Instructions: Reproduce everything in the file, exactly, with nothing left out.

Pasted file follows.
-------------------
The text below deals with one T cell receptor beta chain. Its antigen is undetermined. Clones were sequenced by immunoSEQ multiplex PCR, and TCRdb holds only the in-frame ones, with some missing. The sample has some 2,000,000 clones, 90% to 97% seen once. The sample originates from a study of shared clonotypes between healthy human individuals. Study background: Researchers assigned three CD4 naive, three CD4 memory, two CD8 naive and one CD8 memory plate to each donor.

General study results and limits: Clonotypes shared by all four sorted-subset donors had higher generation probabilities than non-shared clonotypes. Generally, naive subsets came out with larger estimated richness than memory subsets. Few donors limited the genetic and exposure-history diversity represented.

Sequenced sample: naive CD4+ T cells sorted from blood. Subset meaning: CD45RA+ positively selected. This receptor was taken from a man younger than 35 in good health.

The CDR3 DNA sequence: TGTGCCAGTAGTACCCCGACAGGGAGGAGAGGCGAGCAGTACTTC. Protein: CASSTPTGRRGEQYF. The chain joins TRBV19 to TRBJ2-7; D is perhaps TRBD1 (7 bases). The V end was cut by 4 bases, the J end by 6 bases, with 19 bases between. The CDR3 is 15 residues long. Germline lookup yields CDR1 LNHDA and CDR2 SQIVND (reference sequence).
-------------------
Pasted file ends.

The text below deals with one T cell receptor beta chain. Its antigen is undetermined. Clones were sequenced by immunoSEQ multiplex PCR, and TCRdb holds only the in-frame ones, with some missing. The sample has some 2,000,000 clones, 90% to 97% seen once. The sample originates from a study of shared clonotypes between healthy human individuals. Study background: Researchers assigned three CD4 naive, three CD4 memory, two CD8 naive and one CD8 memory plate to each donor.

General study results and limits: Clonotypes shared by all four sorted-subset donors had higher generation probabilities than non-shared clonotypes. Generally, naive subsets came out with larger estimated richness than memory subsets. Few donors limited the genetic and exposure-history diversity represented.

Sequenced sample: naive CD4+ T cells sorted from blood. Subset meaning: CD45RA+ positively selected. This receptor was taken from a man younger than 35 in good health.

The CDR3 DNA sequence: TGTGCCAGTAGTACCCCGACAGGGAGGAGAGGCGAGCAGTACTTC. Protein: CASSTPTGRRGEQYF. The chain joins TRBV19 to TRBJ2-7; D is perhaps TRBD1 (7 bases). The V end was cut by 4 bases, the J end by 6 bases, with 19 bases between. The CDR3 is 15 residues long. Germline lookup yields CDR1 LNHDA and CDR2 SQIVND (reference sequence).